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Insights // 11 April 2022

Charity Commission is Due to End its Flexible Approach to Meetings

Solicitor Emma Ford, in our Charities & Education team, explains the Charity Commission's updated guidance in relation to remote meetings.

Charities are urged to review the provisions of their governing documents in light of updated guidance from the Charity Commission regarding the ability of charities to hold remote meetings.

Since April 2020, charities have benefitted from temporary measures implemented as a result of the COVID-19 pandemic, permitting meetings to be held remotely. This flexibility ensured that the challenges of lockdown did not adversely affect the governance of charities or prevent trustees from carrying out their duties.

In line with the easing of COVID-19 restrictions, the Charity Commission has announced that this measure will come to an end on 22 April 2022.

From this date, charities will need to comply with the provisions of their governing documents in relation to the convening of meetings. It is important that charities consider if they wish to maintain the flexibility to hold AGMs and other meetings remotely, going forward. This would include holding meetings via online/virtual platforms, telephone or with a combination of remote and in-person attendance.

If it is considered that the charity should continue to benefit from this approach, the governing document will need to expressly provide for this. Charity trustees are urged to take the following steps:

  1. The governing document of the charity should be carefully reviewed to ascertain whether it meets the requirements of the charity and its governance.
  2. Trustees should ensure that any necessary amendment to the governing document is made as soon as possible in advance of 22 April. In most cases, a ‘power of amendment’ will be set out in the governing document, to permit the change to be made independently. The Charity Commission provides additional guidance on its website with regards to changing the governing document. Trustees should bear in mind that any amendments will need to be notified to the Charity Commission online.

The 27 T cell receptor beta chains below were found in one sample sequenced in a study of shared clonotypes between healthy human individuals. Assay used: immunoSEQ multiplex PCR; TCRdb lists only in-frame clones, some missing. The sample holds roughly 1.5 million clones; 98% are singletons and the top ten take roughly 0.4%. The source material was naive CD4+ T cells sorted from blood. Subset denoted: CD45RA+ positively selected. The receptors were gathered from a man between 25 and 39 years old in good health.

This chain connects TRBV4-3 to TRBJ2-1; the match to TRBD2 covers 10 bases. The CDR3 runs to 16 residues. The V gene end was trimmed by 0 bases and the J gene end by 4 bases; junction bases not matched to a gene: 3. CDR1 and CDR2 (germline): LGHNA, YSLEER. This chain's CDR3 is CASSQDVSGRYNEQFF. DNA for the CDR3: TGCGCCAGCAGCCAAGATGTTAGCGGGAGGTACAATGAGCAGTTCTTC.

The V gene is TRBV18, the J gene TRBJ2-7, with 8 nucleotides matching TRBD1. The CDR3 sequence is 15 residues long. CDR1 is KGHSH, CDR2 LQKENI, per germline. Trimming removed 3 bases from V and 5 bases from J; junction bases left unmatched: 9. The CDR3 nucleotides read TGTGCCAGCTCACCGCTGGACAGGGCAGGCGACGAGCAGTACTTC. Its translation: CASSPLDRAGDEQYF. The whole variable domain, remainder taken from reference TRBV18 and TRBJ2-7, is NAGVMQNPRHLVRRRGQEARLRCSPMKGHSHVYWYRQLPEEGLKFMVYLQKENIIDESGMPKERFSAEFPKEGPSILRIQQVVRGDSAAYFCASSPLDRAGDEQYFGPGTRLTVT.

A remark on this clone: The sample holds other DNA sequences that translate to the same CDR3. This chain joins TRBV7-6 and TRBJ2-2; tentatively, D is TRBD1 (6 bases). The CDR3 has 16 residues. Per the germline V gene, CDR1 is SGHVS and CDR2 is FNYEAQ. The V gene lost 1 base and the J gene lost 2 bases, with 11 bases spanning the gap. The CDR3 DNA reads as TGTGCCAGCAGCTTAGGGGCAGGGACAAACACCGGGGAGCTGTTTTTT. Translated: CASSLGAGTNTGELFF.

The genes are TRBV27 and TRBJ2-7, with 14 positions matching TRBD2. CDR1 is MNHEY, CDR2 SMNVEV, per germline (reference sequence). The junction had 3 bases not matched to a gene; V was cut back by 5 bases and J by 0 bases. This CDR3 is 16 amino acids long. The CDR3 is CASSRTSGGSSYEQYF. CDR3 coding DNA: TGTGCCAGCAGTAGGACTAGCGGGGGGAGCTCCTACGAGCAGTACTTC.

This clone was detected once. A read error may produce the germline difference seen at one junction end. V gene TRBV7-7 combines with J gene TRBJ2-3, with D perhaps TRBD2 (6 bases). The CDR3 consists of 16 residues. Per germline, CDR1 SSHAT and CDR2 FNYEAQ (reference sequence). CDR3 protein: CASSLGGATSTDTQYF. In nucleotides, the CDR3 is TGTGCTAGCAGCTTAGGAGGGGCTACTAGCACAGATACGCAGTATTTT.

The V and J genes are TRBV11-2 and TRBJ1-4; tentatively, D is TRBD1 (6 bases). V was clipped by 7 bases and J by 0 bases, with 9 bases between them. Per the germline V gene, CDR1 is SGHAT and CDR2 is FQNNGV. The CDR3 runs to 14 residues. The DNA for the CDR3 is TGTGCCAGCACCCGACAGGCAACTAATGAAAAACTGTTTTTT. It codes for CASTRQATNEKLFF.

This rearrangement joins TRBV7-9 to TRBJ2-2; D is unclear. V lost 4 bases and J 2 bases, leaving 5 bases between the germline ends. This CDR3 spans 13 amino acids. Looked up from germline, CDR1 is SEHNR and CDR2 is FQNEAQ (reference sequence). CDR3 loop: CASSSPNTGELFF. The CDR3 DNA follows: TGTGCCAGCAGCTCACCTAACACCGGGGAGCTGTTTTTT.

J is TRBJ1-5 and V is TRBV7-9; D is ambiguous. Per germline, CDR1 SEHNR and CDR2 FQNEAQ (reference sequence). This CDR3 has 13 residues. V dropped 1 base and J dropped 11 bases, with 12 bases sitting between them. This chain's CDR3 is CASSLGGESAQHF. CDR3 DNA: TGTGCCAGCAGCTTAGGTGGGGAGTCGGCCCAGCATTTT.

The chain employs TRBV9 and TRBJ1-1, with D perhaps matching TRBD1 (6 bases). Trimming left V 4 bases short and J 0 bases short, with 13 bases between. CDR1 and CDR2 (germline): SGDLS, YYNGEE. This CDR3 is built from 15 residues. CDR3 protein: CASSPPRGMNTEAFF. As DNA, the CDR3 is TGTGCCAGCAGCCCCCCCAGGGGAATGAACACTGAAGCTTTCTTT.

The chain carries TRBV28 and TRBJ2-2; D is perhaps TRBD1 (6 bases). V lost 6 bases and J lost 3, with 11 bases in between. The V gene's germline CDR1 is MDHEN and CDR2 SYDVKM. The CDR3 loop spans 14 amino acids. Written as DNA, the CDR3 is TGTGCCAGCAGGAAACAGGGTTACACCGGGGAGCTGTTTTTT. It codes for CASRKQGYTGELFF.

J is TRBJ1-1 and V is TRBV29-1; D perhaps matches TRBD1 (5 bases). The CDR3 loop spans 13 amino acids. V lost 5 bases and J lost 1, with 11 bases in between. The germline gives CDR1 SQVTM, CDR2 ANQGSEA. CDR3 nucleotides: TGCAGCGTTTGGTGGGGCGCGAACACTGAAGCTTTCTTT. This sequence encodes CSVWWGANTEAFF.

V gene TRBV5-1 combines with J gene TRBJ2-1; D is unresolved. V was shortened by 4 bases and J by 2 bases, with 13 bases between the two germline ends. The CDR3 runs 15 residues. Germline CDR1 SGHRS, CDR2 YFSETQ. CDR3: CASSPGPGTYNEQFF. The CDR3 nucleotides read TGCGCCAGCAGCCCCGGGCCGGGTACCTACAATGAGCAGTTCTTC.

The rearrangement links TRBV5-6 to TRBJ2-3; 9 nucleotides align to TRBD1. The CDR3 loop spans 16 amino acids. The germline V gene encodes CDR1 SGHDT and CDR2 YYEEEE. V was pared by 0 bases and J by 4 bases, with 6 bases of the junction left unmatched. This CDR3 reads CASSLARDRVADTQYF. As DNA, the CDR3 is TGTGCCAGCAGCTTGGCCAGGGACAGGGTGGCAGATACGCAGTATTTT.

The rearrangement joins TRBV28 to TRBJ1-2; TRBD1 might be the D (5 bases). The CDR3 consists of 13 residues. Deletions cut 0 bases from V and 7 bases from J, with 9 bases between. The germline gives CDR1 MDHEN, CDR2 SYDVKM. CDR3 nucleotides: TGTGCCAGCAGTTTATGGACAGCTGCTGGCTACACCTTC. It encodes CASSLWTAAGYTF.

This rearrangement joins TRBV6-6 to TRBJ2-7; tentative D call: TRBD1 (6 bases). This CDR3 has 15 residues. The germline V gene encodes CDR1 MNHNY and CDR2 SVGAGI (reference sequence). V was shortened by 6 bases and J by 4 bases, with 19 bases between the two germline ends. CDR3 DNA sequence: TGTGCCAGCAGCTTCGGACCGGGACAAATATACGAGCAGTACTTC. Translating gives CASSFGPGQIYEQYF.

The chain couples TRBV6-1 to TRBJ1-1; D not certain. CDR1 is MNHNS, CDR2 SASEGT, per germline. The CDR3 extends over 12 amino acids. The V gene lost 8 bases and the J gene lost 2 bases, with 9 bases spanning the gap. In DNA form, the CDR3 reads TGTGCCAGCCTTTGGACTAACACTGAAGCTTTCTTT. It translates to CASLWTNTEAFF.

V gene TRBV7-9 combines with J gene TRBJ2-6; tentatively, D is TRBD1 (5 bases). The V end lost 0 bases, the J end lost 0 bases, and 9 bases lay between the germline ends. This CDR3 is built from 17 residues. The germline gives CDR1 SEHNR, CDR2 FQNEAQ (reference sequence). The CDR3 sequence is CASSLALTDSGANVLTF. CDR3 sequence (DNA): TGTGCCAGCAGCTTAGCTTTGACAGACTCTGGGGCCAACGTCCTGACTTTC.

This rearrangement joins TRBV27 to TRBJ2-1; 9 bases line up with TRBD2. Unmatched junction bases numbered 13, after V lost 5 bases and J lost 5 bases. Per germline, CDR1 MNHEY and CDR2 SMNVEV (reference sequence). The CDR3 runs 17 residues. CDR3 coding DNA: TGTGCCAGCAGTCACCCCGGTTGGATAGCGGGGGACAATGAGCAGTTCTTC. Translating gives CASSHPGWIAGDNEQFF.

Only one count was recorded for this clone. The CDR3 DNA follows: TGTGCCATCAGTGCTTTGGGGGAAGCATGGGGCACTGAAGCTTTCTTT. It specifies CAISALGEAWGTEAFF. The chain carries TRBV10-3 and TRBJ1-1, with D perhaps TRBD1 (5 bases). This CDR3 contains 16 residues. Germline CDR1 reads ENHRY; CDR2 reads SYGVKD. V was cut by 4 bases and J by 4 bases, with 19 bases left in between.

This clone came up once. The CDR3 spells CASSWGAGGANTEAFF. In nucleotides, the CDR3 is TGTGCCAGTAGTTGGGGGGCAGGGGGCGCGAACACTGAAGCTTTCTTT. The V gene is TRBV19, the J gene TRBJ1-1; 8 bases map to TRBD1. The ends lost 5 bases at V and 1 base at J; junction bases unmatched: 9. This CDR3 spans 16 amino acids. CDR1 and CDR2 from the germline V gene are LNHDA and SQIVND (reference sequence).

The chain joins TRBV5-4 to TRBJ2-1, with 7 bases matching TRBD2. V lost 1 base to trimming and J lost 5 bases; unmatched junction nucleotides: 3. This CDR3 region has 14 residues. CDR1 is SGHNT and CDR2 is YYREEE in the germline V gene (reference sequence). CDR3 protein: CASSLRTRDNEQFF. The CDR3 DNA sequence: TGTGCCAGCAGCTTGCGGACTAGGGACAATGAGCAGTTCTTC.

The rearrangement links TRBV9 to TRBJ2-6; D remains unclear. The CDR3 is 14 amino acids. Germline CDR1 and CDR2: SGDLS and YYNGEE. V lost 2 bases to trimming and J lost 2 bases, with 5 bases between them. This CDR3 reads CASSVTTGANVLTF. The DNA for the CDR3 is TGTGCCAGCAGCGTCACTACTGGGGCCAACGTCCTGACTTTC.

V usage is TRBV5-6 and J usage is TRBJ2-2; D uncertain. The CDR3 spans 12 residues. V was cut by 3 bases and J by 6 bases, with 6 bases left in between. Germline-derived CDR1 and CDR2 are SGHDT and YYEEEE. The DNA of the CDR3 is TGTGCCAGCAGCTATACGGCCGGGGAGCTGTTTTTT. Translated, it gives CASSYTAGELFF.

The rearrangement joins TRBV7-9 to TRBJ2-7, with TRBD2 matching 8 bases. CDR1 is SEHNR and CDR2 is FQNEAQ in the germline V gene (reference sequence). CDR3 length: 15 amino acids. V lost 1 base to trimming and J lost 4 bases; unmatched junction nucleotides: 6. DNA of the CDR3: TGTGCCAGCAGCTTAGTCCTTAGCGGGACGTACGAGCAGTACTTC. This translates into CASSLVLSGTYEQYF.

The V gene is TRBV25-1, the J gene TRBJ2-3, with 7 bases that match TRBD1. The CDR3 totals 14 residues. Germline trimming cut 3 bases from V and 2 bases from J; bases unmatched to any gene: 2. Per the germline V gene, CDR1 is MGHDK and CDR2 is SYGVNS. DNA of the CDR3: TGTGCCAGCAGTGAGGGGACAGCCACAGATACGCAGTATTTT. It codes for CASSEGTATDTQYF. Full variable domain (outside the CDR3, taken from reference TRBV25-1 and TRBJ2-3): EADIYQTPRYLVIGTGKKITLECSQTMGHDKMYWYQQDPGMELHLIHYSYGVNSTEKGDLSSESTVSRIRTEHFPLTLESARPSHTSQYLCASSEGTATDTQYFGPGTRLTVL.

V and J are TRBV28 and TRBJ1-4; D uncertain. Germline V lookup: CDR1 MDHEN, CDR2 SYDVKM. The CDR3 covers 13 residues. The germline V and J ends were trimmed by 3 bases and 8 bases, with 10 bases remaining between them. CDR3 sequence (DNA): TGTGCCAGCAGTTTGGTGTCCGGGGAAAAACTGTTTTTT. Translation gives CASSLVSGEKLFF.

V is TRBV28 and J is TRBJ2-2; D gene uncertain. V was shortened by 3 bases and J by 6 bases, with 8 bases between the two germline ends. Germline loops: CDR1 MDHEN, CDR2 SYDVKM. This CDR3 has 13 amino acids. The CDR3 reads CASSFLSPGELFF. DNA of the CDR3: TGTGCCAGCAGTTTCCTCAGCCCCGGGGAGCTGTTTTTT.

3. In the event that a charity is unable to amend its rules around meetings, it should refer to the Charity Commission for advice and authorisation. The guidance issued by the Charity Commission encourages charities in this position to notify them as soon as possible with their intentions.
  4. Trustees should bear in mind that any proposed changes to the governing document should be considered to be in the best interest of the charity, having regard to all of the circumstances. Trustees are advised to keep records of any decisions affecting the governance of the charity.

In general we would recommend that trustees obtain professional advice in relation to making decisions regarding their constitution, to ensure that they fully understand the implications and comply with not only the obligations set out in their constitutional documents regarding such changes, but also the Charities Act (and if appropriate, the Companies Act).

Our Charities & Education team would be pleased to provide further information on the above or in relation to other matters.

For further information or legal advice, please contact law@blandy.co.uk or call 0118 951 6800.

This article is intended for the use of clients and other interested parties. The information contained in it is believed to be correct at the date of publication, but it is necessarily of a brief and general nature and should not be relied upon as a substitute for specific professional advice.

Emma Ford

Emma Ford

Solicitor, Corporate & Commercial

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